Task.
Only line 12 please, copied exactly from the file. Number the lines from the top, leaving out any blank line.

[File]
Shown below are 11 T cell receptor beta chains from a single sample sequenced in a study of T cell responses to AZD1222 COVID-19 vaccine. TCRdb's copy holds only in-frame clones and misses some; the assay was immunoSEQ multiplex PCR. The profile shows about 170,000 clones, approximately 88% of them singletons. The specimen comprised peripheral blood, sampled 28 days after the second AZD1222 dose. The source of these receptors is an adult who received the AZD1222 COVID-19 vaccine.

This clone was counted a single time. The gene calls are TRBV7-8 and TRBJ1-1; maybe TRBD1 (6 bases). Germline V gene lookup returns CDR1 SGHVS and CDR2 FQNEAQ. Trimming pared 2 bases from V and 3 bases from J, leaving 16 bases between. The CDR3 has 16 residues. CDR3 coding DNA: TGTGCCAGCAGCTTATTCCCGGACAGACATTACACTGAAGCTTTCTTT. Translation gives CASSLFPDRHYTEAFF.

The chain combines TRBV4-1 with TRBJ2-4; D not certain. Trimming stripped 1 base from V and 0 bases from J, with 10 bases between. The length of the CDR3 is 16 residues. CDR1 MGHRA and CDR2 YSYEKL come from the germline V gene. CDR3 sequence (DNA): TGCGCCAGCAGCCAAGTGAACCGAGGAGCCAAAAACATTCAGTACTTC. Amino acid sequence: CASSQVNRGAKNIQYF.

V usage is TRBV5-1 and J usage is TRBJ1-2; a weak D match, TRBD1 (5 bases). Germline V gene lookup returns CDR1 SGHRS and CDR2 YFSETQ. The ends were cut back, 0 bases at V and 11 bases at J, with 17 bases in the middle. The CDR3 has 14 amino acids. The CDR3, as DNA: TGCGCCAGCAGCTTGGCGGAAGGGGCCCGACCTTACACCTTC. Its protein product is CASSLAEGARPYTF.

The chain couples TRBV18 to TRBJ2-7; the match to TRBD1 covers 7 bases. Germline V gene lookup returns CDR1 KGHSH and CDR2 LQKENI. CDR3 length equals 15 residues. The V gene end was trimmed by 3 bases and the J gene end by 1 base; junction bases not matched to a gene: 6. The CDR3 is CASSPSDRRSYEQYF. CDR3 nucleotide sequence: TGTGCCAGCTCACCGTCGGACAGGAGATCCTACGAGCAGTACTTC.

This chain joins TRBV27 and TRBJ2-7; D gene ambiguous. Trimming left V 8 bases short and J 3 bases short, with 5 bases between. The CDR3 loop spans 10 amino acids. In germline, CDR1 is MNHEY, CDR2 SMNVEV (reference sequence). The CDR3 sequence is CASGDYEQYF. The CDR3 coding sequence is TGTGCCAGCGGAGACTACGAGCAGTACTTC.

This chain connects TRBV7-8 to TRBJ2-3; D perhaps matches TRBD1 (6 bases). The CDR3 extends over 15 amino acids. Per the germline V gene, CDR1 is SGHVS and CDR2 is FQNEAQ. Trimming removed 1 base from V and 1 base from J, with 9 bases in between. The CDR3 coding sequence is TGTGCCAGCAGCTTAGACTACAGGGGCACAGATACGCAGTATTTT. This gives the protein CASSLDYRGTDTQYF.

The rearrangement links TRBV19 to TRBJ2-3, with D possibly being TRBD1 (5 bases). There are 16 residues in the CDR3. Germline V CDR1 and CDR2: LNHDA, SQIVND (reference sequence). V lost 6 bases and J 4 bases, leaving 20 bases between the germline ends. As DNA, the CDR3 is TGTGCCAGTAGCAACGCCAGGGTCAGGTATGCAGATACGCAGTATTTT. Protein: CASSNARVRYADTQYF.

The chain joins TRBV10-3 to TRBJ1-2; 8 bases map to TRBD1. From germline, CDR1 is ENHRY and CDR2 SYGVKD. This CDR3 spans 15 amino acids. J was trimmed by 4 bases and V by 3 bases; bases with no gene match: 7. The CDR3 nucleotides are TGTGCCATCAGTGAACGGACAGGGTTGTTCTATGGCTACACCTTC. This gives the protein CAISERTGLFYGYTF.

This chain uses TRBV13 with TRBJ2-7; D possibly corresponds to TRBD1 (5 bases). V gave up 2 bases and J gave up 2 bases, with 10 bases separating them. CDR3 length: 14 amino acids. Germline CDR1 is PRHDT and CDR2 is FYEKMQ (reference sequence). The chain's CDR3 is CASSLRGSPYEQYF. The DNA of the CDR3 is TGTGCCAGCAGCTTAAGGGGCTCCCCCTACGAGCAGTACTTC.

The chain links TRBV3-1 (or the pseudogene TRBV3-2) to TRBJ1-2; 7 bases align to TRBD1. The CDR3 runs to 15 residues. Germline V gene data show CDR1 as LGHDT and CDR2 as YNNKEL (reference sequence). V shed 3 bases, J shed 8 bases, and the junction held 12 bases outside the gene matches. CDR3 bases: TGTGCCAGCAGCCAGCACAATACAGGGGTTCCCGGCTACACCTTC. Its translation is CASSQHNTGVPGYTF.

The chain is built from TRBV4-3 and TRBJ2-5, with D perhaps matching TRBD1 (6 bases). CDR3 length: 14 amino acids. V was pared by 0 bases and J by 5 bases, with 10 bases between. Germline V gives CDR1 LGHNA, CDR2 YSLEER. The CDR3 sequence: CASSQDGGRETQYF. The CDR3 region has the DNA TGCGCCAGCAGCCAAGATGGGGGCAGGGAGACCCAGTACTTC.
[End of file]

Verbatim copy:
The chain is built from TRBV4-3 and TRBJ2-5, with D perhaps matching TRBD1 (6 bases). CDR3 length: 14 amino acids. V was pared by 0 bases and J by 5 bases, with 10 bases between. Germline V gives CDR1 LGHNA, CDR2 YSLEER. The CDR3 sequence: CASSQDGGRETQYF. The CDR3 region has the DNA TGCGCCAGCAGCCAAGATGGGGGCAGGGAGACCCAGTACTTC.